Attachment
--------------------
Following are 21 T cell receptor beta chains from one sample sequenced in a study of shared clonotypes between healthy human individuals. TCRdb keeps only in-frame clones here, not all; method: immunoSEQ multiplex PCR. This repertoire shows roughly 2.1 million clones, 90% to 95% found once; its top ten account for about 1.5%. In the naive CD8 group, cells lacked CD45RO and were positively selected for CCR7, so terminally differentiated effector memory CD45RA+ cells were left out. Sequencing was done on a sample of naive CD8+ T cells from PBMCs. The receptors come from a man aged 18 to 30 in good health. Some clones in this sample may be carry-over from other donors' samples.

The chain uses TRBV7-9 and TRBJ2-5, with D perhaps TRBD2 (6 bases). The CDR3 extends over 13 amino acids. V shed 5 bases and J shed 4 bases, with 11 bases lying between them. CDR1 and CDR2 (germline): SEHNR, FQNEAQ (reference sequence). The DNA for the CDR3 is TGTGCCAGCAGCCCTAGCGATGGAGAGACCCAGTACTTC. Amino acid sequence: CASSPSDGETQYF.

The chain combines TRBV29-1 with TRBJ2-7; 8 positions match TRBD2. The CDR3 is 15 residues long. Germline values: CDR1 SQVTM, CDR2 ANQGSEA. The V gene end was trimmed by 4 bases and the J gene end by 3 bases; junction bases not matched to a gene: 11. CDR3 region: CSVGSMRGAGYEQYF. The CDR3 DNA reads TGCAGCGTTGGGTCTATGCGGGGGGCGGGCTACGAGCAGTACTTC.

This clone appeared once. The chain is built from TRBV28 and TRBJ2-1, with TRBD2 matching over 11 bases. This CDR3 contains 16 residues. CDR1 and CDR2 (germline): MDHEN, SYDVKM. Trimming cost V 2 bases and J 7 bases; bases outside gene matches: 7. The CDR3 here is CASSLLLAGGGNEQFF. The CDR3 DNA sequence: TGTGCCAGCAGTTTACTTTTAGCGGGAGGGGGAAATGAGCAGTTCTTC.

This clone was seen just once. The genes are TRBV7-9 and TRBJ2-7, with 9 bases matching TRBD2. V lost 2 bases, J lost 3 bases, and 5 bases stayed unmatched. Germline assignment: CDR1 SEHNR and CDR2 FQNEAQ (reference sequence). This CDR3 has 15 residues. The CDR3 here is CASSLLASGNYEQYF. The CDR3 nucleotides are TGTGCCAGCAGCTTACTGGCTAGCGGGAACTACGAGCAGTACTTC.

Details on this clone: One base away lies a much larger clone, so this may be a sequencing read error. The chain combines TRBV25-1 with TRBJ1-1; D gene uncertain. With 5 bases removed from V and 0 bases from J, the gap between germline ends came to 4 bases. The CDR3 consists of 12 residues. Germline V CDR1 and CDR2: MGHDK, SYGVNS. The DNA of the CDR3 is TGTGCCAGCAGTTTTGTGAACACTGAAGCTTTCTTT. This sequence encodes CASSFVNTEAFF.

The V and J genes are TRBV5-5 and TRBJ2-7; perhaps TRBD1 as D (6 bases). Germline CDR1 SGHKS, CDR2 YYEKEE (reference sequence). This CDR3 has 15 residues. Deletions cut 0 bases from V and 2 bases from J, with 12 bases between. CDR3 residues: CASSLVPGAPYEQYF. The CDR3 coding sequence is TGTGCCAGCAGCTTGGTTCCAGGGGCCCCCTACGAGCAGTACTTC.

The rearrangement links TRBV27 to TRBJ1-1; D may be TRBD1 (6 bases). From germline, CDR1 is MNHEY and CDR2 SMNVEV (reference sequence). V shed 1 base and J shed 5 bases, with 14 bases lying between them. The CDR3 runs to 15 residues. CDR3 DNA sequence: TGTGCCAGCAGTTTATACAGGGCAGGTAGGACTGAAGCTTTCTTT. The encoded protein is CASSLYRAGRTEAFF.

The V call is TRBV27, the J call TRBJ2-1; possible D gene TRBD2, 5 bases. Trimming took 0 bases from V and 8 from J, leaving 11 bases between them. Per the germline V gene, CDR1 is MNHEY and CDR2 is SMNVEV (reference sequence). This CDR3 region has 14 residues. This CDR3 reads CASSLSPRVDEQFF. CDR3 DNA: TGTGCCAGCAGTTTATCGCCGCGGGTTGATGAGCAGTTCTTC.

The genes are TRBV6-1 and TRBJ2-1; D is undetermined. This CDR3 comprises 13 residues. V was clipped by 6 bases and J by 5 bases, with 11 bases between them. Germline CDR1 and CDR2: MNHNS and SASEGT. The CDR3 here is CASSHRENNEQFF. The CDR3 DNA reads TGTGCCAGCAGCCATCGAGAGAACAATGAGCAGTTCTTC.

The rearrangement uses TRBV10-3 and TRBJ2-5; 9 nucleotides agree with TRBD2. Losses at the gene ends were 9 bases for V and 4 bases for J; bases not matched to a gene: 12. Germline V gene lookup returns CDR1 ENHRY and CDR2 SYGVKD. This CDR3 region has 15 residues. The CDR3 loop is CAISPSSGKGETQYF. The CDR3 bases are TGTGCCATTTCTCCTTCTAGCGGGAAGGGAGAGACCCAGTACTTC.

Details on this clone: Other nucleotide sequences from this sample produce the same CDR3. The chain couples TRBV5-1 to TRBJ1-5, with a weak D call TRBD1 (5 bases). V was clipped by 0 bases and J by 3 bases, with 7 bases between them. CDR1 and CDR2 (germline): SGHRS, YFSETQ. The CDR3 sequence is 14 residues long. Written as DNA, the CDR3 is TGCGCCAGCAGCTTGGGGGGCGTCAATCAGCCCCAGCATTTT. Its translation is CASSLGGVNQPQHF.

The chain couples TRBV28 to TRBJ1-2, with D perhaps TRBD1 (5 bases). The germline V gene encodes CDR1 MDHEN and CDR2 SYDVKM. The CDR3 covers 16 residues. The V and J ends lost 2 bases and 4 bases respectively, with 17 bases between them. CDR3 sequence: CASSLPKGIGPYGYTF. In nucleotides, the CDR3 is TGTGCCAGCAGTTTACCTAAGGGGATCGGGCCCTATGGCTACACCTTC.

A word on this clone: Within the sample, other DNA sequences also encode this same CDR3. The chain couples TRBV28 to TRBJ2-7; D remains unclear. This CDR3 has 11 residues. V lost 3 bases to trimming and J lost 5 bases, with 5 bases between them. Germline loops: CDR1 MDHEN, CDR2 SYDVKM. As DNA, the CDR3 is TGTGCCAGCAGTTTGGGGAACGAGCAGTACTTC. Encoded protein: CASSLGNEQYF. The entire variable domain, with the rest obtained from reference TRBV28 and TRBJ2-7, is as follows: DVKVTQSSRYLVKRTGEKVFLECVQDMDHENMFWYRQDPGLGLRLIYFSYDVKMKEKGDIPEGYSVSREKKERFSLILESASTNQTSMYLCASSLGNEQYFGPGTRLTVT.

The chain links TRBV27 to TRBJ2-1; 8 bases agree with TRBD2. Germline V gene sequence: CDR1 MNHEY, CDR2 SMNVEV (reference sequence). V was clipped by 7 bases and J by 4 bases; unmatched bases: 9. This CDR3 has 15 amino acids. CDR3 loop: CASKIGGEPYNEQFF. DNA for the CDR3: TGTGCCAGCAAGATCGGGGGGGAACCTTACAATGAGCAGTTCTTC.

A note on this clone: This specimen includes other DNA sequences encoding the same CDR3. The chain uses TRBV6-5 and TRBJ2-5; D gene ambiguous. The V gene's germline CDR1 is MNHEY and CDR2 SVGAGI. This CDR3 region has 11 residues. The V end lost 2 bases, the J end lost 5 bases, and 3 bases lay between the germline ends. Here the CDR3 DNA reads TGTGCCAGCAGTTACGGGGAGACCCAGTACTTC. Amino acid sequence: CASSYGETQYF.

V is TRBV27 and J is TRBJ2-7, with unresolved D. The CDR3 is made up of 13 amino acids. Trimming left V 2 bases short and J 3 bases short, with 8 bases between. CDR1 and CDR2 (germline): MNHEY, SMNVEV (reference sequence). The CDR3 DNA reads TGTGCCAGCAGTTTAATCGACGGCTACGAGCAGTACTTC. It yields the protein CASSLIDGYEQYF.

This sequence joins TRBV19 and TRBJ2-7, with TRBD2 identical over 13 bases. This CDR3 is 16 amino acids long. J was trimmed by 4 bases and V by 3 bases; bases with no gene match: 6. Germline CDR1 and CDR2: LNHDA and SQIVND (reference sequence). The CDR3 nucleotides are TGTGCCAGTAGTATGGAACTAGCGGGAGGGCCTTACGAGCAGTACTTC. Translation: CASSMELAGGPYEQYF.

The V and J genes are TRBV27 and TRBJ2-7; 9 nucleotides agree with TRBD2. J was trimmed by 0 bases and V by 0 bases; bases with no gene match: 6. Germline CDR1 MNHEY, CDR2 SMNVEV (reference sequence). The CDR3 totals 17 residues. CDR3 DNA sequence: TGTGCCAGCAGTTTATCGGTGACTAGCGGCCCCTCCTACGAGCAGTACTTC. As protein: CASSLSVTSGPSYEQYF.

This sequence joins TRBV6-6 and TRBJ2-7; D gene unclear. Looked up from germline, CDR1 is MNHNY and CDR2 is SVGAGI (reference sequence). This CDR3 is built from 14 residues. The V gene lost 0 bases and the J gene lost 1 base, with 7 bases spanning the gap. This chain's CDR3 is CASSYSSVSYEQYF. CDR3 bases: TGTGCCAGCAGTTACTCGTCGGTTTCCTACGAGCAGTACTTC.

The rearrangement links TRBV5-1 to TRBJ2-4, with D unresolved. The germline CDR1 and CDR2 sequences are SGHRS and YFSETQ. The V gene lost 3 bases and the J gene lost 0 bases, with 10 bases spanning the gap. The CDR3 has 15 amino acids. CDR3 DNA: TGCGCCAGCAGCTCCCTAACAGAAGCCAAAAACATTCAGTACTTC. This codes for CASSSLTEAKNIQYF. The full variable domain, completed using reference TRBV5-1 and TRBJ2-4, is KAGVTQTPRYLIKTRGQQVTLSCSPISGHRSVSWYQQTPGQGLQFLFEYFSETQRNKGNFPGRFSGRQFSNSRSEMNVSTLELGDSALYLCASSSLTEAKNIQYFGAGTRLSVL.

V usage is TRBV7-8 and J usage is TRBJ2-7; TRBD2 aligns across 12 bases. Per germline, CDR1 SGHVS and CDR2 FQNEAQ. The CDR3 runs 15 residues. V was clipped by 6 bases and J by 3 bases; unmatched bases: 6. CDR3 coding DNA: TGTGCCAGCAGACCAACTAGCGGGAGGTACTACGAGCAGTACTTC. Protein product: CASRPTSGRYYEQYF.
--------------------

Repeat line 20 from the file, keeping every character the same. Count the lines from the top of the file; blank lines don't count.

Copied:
This sequence joins TRBV6-6 and TRBJ2-7; D gene unclear. Looked up from germline, CDR1 is MNHNY and CDR2 is SVGAGI (reference sequence). This CDR3 is built from 14 residues. The V gene lost 0 bases and the J gene lost 1 base, with 7 bases spanning the gap. This chain's CDR3 is CASSYSSVSYEQYF. CDR3 bases: TGTGCCAGCAGTTACTCGTCGGTTTCCTACGAGCAGTACTTC.